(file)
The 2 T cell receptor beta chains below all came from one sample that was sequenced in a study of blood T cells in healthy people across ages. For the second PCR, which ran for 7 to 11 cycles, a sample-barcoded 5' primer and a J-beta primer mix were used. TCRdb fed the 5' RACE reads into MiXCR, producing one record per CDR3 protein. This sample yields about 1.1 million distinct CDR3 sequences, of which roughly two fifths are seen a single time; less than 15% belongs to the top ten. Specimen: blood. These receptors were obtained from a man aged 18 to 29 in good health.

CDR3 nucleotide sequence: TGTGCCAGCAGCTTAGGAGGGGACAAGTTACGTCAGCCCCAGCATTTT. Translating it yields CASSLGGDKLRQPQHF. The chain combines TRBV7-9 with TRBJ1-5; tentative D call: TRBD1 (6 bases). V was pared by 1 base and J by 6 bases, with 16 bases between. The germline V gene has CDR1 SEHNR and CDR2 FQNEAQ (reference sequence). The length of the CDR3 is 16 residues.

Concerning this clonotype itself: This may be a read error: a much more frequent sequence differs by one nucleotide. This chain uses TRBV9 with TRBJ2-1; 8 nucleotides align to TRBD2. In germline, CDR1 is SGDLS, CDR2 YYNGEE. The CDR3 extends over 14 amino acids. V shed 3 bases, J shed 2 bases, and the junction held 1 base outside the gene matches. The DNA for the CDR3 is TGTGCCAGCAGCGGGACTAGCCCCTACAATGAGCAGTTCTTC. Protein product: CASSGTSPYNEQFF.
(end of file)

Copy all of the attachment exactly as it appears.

The 2 T cell receptor beta chains below all came from one sample that was sequenced in a study of blood T cells in healthy people across ages. For the second PCR, which ran for 7 to 11 cycles, a sample-barcoded 5' primer and a J-beta primer mix were used. TCRdb fed the 5' RACE reads into MiXCR, producing one record per CDR3 protein. This sample yields about 1.1 million distinct CDR3 sequences, of which roughly two fifths are seen a single time; less than 15% belongs to the top ten. Specimen: blood. These receptors were obtained from a man aged 18 to 29 in good health.

CDR3 nucleotide sequence: TGTGCCAGCAGCTTAGGAGGGGACAAGTTACGTCAGCCCCAGCATTTT. Translating it yields CASSLGGDKLRQPQHF. The chain combines TRBV7-9 with TRBJ1-5; tentative D call: TRBD1 (6 bases). V was pared by 1 base and J by 6 bases, with 16 bases between. The germline V gene has CDR1 SEHNR and CDR2 FQNEAQ (reference sequence). The length of the CDR3 is 16 residues.

Concerning this clonotype itself: This may be a read error: a much more frequent sequence differs by one nucleotide. This chain uses TRBV9 with TRBJ2-1; 8 nucleotides align to TRBD2. In germline, CDR1 is SGDLS, CDR2 YYNGEE. The CDR3 extends over 14 amino acids. V shed 3 bases, J shed 2 bases, and the junction held 1 base outside the gene matches. The DNA for the CDR3 is TGTGCCAGCAGCGGGACTAGCCCCTACAATGAGCAGTTCTTC. Protein product: CASSGTSPYNEQFF.